If your plant's leaves are turning yellow in patches and the plant is generally not growing well, this could be a sign that your plant has a nutrient deficiency. Nutrient deficiencies in plants are typically caused by poor soil that is lacking in minerals. This can especially happen in potted plants if the soil is old and has hosted various plants over the years. According to the University of Maryland, the most common mineral deficiency in houseplants is iron, the symptoms of which are yellow leaves with green veins throughout. If this sounds like what is wrong with your plant, you can try adding an iron-rich fertilizer and see if that corrects the problem. However, if you are unsure what mineral your plant is deficient in, a good solution is to just repot it with fresh soil. This works because potting soil contains all the necessary nutrients for healthy plant growth.


If your outdoor plants are showing signs of nutrient deficiencies, you may need to have your soil tested and then amend it with the right fertilizer to correct the issue. You can also try to prevent nutrient deficiencies by regularly adding organic materials and compost to your garden and by applying a starter fertilizer to your young plants every year. 

A sudden heat wave or cold snap

If your whole plant is turning a light whitish yellow and some leaves have brown edges, the cause could be the temperature. This happens because any sudden change in weather from warm to cold or cool to hot can cause stress for your plants. 


Heatwaves usually take place over prolonged periods and typically cause dehydration (and even leaf sunburn). You can protect your outdoor and indoor plants from heatwaves by watering them deeply and often while also misting the leaves regularly to keep them from drying out and burning. If you have potted plants, it's a good idea to relocate them to cooler shaded areas.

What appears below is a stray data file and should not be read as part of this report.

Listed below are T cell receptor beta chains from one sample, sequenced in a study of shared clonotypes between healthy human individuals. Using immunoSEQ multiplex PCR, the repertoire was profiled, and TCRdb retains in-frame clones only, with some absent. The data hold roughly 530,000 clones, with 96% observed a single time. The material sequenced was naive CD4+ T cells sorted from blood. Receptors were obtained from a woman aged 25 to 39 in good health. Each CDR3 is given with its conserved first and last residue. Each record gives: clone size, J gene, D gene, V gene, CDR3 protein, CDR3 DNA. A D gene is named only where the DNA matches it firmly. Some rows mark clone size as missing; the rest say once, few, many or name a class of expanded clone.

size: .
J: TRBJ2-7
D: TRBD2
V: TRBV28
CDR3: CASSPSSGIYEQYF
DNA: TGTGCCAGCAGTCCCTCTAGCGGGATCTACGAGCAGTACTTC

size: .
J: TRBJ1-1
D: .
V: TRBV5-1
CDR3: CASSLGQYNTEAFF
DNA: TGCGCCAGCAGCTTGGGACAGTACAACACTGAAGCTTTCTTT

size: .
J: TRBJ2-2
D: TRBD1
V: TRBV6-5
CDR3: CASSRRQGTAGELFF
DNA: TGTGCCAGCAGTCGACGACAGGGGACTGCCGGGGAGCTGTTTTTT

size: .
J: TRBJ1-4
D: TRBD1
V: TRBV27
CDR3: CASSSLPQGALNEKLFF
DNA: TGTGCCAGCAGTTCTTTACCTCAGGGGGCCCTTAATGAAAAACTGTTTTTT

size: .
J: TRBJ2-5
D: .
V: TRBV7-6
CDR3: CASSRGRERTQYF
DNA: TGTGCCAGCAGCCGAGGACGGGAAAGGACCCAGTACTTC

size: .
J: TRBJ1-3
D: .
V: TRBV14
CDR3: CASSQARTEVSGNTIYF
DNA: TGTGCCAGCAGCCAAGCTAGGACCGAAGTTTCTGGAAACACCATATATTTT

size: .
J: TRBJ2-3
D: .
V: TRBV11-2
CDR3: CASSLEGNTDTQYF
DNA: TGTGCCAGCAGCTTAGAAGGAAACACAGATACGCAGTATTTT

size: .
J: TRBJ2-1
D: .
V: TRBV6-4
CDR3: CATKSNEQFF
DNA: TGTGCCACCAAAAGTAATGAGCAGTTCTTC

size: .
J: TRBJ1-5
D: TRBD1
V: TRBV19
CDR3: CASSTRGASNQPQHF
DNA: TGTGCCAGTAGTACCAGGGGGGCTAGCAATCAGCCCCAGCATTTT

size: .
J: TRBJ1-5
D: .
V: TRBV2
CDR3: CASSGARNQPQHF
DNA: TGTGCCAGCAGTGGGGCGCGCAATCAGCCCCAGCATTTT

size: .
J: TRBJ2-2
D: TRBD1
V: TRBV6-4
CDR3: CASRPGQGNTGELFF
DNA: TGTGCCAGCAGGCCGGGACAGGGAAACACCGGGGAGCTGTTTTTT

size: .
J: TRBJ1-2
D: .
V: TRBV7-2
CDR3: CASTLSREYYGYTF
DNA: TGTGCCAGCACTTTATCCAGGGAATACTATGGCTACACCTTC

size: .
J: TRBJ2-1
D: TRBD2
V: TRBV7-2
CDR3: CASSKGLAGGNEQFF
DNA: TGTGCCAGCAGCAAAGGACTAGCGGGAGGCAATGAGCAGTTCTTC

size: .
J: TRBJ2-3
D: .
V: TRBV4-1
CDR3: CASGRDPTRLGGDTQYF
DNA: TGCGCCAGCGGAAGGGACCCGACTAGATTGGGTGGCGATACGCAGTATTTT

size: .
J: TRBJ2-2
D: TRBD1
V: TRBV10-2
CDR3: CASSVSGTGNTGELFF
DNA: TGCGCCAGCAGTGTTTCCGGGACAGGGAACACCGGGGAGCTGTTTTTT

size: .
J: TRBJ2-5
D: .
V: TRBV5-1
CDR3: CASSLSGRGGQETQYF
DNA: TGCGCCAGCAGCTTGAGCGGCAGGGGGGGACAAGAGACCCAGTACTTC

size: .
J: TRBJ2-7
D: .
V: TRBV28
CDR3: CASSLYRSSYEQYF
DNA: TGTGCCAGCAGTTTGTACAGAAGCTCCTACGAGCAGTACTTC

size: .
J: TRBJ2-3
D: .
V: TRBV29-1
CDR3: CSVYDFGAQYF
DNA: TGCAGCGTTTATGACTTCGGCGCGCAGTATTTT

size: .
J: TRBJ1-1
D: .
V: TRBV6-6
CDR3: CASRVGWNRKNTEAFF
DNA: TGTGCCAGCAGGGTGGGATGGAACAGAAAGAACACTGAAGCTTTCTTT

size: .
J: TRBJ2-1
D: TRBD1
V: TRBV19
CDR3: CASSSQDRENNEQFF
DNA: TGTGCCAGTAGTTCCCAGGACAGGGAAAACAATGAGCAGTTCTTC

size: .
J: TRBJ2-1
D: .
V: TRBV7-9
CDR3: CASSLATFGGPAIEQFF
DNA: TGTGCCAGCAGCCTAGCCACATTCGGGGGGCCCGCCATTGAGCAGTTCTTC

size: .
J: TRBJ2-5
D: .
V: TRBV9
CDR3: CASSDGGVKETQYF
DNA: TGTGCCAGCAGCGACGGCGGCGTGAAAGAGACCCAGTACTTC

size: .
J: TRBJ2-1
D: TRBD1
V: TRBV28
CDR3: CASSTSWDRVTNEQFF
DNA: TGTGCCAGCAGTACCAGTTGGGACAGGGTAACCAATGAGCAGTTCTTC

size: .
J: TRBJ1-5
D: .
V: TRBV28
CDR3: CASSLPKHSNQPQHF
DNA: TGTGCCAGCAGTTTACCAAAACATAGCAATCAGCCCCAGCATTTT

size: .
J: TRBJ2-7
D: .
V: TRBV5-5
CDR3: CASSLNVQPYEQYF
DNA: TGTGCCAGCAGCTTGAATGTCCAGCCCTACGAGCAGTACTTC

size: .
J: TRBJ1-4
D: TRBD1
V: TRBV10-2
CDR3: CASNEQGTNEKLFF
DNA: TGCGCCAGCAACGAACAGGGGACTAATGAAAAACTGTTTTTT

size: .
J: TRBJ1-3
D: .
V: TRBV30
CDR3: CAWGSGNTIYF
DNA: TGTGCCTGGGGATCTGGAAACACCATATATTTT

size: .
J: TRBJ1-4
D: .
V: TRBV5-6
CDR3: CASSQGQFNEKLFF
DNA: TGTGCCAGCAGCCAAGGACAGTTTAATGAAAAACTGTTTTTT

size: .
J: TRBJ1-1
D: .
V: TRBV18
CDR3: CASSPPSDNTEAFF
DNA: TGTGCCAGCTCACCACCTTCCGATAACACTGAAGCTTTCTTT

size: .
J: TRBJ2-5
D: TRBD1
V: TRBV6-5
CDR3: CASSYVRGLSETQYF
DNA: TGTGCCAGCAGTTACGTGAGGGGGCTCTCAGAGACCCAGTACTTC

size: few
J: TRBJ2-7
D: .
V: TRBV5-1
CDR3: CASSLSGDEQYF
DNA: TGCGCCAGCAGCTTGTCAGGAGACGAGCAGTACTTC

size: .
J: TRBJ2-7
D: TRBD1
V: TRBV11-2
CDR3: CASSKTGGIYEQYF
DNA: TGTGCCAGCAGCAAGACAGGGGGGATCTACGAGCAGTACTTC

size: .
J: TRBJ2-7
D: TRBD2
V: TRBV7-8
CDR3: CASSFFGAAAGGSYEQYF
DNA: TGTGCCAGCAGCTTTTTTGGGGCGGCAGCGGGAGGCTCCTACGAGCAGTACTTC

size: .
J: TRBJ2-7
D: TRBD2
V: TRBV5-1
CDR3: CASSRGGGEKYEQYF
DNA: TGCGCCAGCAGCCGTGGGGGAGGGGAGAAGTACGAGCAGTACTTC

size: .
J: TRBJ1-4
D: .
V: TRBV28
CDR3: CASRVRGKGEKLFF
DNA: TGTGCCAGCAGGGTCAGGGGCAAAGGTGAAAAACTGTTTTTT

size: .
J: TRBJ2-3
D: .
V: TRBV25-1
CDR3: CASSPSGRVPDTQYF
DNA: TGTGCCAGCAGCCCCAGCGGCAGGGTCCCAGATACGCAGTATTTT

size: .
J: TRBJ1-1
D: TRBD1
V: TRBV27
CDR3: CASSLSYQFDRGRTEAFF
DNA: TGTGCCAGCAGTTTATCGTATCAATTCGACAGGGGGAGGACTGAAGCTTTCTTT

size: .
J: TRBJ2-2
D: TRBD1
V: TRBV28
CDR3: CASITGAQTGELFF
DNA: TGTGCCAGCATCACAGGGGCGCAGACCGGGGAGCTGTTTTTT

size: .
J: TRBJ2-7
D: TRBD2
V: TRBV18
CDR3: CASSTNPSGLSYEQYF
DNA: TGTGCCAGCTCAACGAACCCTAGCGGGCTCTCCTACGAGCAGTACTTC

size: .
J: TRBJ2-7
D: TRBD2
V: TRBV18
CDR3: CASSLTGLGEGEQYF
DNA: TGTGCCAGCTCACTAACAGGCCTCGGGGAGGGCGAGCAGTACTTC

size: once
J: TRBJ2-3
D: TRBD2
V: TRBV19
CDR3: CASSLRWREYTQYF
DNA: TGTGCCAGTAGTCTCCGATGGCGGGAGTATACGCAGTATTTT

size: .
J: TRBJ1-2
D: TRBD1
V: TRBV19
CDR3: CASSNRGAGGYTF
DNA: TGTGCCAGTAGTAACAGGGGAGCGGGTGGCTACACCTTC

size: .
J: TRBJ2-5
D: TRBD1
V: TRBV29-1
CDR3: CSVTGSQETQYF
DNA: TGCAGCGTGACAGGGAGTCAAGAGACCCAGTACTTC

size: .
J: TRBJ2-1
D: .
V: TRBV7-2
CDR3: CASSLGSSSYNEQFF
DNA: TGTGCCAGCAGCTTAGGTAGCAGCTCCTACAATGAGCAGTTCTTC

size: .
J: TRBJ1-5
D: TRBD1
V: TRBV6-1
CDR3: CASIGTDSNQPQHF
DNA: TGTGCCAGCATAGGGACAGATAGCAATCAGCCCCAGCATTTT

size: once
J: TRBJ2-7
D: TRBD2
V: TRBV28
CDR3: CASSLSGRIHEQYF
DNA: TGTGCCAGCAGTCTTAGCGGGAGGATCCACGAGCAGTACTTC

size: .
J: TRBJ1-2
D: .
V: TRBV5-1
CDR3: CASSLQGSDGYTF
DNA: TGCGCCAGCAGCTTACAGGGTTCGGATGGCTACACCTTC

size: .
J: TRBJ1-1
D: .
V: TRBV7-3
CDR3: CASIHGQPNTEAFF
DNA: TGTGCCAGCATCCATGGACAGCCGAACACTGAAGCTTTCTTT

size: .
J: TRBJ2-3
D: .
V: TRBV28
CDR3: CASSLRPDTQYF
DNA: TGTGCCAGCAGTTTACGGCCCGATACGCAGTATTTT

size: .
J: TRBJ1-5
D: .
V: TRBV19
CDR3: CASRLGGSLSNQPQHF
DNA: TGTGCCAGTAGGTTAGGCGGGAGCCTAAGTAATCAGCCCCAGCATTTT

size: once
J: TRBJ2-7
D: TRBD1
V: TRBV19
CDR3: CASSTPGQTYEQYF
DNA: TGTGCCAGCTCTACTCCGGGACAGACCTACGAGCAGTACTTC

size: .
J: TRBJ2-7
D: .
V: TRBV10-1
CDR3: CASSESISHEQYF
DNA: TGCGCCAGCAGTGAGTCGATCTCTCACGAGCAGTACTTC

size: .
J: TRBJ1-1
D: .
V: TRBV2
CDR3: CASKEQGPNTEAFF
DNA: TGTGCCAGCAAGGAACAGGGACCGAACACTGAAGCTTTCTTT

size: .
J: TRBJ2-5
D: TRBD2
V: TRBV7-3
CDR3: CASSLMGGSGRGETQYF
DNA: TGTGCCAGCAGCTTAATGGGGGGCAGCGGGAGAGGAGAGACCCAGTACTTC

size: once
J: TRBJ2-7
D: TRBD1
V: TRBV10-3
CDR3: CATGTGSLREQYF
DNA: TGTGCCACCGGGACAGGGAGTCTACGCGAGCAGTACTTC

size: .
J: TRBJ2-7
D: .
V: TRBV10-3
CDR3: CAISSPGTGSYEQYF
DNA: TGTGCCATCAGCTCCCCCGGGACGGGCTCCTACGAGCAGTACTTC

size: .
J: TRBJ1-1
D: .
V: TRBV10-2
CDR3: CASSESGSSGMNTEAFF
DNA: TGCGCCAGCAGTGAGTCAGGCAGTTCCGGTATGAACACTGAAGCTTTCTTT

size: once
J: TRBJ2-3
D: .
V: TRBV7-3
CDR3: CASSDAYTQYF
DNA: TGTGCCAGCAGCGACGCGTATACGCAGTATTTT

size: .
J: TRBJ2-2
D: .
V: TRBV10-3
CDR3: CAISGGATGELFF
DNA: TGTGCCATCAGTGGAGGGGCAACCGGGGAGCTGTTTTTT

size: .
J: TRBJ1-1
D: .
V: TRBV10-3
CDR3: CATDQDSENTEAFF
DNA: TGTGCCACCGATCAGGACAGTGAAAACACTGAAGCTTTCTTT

While we often hear about the dangers of heatwaves and droughts more in the news, a sudden cold snap can be just as dangerous to your plants as a prolonged heatwave. The best way to protect your plants from a cold snap is to get ahead of the weather and bring them inside or cover them before the cool air hits. While it is possible to rescue plants from unexpected snow or frost, many tender vegetables and tropical house plants are unable to survive such low temperatures. The best thing to do for cold-damaged plants is to avoid trimming off dead or yellow leaves and continue to water them normally until they are healthy again.


Your plant is under attack

Another reason your plant may be turning yellow is if it is under attack from pests or disease. To prevent pests and diseases from spreading, you will want to separate the affected plants from the healthy ones. Then, treat the affected plant if possible. However, you may need to get rid of the plant if it is likely to become a risk to the rest of your garden.


Normally, if your plants are suffering from pests, upon closer inspection, you will be able to see the culprits as well as the damage they've done. Many houseplant pests can be treated by rinsing the leaves of your plant in the shower and then spraying with neem oil. However, pest problems on outdoor plants often need to be solved differently depending on the type of pest. For example, while stink bugs can be repelled by peppermint essential oil, Japanese beetles need to be hand-picked off plants and then dropped in a bucket of soapy water.

Fungal infections like early blight, Septoria leaf spot, and powdery mildew are easier to treat the earlier they are caught. The best way to stop these infections is with fungicides. However, you can also opt to use baking soda as a more organic and environmentally friendly option.